Identification and characterization of CD300H, a new member of the human CD300 immunoreceptor family [Immunology]

July 28th, 2015 by Niizuma, K., Tahara-Hanaoka, S., Noguchi, E., Shibuya, A.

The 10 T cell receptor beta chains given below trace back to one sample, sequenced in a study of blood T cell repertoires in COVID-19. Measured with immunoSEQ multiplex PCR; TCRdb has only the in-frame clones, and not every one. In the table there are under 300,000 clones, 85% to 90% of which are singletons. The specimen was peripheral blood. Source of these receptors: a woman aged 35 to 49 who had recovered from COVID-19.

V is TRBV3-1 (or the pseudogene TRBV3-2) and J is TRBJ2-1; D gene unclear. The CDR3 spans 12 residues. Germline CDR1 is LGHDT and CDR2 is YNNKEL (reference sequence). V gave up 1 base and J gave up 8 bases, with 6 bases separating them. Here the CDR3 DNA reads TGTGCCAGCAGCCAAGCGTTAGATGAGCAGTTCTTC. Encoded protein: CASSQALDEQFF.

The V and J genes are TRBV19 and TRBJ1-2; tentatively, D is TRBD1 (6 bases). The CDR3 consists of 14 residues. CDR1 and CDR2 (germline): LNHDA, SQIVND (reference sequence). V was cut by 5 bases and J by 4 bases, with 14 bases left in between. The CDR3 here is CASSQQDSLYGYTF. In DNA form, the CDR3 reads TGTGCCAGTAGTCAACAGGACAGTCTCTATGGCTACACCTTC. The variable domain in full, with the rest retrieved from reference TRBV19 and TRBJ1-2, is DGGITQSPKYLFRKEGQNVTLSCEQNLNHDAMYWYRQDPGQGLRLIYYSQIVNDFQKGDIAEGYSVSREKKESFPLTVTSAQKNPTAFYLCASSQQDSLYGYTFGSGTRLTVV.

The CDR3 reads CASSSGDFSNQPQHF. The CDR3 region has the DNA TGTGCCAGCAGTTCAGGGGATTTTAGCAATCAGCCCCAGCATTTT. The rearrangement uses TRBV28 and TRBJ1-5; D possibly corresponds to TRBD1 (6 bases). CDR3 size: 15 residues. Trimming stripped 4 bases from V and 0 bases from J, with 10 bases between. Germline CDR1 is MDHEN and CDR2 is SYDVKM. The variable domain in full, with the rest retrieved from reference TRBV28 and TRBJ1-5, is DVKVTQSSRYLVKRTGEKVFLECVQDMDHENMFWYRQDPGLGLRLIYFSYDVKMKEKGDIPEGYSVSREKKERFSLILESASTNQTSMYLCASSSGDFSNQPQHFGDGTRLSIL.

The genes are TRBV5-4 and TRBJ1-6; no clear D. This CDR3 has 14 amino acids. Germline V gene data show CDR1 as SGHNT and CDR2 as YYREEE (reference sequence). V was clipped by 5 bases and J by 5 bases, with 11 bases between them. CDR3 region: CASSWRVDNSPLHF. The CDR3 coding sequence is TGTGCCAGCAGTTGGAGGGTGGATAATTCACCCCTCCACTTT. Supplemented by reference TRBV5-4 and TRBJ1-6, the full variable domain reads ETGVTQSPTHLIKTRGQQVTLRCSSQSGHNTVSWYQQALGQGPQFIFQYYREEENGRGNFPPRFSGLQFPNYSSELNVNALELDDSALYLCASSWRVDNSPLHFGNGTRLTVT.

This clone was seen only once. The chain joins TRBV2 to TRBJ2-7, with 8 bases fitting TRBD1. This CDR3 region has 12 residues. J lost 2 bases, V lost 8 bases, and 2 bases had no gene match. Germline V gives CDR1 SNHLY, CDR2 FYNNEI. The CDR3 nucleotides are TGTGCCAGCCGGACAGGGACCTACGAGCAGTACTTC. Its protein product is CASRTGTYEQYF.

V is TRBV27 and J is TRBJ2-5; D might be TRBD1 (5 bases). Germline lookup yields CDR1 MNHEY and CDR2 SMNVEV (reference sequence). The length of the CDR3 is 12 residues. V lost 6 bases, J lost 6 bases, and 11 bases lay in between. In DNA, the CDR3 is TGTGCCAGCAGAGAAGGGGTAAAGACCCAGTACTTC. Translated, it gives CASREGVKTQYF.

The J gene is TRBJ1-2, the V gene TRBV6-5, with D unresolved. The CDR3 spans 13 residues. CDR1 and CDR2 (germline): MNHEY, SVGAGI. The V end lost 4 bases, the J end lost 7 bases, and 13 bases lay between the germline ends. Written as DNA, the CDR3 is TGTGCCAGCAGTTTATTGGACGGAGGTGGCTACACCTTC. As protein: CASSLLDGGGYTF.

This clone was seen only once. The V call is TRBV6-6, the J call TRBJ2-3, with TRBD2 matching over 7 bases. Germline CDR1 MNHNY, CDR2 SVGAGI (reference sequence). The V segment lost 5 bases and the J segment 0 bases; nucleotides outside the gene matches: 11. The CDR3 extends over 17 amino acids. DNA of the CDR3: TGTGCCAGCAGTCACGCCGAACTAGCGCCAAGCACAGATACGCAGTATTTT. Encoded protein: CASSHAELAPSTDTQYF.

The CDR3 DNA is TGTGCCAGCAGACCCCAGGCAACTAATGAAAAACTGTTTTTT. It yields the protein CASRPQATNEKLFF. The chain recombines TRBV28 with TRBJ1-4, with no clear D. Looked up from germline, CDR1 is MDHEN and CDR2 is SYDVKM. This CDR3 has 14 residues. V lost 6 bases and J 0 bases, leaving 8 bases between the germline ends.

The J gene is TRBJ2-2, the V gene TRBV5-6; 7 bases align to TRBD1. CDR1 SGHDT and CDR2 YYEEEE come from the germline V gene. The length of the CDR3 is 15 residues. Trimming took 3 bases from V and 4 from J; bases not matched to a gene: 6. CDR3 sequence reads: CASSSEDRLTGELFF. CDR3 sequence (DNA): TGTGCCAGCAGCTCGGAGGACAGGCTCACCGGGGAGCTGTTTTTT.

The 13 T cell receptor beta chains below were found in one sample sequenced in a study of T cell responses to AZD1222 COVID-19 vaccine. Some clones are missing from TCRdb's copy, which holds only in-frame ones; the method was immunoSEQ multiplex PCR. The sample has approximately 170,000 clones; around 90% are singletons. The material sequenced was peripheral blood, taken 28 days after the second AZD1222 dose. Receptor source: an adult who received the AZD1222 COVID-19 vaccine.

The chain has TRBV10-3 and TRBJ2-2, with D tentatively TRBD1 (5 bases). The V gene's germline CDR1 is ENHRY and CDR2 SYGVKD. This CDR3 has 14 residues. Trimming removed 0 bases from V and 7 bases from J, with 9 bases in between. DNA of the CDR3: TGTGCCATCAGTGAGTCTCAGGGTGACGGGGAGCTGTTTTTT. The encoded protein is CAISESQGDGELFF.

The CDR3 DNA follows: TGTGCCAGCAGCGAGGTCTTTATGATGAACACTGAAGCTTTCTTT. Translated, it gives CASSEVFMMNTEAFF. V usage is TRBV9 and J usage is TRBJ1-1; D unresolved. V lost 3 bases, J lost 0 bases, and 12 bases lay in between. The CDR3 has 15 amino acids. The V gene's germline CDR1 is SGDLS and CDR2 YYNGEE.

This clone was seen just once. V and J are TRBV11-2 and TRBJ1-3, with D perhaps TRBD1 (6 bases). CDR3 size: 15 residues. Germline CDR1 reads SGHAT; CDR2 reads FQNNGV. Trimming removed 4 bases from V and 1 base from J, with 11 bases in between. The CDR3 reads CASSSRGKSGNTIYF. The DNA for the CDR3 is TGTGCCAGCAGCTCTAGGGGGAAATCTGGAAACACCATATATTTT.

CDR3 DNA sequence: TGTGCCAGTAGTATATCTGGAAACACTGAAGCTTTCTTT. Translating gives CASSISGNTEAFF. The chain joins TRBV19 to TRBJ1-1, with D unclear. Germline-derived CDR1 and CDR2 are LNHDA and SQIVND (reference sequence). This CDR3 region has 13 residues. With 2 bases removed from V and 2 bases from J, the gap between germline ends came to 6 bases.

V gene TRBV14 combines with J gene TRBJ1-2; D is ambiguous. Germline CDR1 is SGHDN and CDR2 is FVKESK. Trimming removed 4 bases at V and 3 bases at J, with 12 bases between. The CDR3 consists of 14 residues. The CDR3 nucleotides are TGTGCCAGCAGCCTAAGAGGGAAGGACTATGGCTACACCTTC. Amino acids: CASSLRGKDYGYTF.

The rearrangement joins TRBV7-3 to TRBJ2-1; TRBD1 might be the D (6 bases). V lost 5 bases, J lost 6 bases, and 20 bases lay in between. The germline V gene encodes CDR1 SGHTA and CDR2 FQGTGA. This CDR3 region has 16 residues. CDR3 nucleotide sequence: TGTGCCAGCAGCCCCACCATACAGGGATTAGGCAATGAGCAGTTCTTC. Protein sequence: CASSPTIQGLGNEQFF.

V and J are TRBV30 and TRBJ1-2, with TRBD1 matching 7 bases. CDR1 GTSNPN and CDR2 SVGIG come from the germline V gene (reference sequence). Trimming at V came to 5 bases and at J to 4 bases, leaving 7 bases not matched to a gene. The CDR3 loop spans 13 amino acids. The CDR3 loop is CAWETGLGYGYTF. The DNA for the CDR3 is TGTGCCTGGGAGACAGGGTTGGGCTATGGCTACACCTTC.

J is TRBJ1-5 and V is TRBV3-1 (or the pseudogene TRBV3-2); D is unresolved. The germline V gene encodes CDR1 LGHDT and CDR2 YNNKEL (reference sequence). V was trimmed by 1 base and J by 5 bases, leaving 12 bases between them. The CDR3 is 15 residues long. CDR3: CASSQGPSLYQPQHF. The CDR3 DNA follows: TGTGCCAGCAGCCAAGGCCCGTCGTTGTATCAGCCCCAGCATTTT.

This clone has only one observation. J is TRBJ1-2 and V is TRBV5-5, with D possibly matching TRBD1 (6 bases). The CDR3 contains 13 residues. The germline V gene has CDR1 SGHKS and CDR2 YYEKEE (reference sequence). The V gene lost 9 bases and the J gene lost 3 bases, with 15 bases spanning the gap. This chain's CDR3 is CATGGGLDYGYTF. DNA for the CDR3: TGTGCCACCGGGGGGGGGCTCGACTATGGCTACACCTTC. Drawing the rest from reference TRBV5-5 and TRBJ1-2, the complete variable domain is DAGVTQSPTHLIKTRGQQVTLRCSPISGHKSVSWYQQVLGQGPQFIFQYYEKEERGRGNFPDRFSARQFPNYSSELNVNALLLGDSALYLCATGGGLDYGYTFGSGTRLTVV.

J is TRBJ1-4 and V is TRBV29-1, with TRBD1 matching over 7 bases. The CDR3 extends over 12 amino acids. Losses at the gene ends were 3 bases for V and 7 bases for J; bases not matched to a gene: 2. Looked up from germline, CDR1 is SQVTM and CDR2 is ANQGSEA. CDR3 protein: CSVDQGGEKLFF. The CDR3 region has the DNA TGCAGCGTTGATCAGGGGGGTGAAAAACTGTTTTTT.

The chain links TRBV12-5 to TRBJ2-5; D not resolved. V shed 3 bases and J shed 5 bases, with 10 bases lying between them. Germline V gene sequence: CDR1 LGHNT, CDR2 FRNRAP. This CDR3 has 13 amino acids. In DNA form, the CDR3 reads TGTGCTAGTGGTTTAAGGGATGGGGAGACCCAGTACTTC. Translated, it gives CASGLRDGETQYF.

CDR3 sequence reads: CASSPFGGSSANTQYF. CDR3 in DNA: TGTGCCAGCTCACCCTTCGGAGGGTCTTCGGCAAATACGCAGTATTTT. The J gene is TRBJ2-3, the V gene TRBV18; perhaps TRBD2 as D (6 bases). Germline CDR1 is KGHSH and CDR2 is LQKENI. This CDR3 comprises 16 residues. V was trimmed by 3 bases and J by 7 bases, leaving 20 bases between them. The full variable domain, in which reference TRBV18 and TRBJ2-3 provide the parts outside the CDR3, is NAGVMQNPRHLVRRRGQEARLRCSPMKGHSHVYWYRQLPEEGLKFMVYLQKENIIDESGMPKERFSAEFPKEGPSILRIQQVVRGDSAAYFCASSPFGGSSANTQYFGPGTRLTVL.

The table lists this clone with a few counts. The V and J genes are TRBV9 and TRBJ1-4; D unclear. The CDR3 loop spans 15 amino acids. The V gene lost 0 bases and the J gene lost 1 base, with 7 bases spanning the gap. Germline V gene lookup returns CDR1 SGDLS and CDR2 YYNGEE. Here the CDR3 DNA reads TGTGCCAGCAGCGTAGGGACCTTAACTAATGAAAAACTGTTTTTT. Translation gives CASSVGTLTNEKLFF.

Recruitment of circulating monocytes and neutrophils to infection sites is essential for host defense against infections. Here, we identified a previously unannotated gene that encodes an immunoglobulin-like receptor, designated CD300H, and is located in the CD300 gene cluster. CD300H has a short cytoplasmic tail and associates with the signaling adaptor proteins, DAP12 and DAP10. CD300H is expressed on CD16+ monocytes and myeloid dendritic cells. Ligation of CD300H on CD16+ monocytes and myeloid dendritic cells with anti-CD300H monoclonal antibody induced the production of neutrophil chemoattractants. Interestingly, CD300H expression varied among healthy subjects, who could be classified into two groups according to positive and negative expression. Genomic sequence analysis revealed a single-nucleotide substitution [rs905709 (G>A)] at a splice donor site on intron 1 on either one or both alleles. The international HapMap project database has demonstrated that homozygosity for the A allele of SNP rs905709 (negative expression) is highly frequent in Han Chinese in Beijing, Japanese in Tokyo, and Europeans (A/A genotype frequencies 0.349, 0.167, and 0.138 respectively) but extremely rare in Sub-Saharan African populations. Together, these results suggest that CD300H may play an important role in innate immunity, at least in populations that carry the G/G or G/A genotype of CD300H.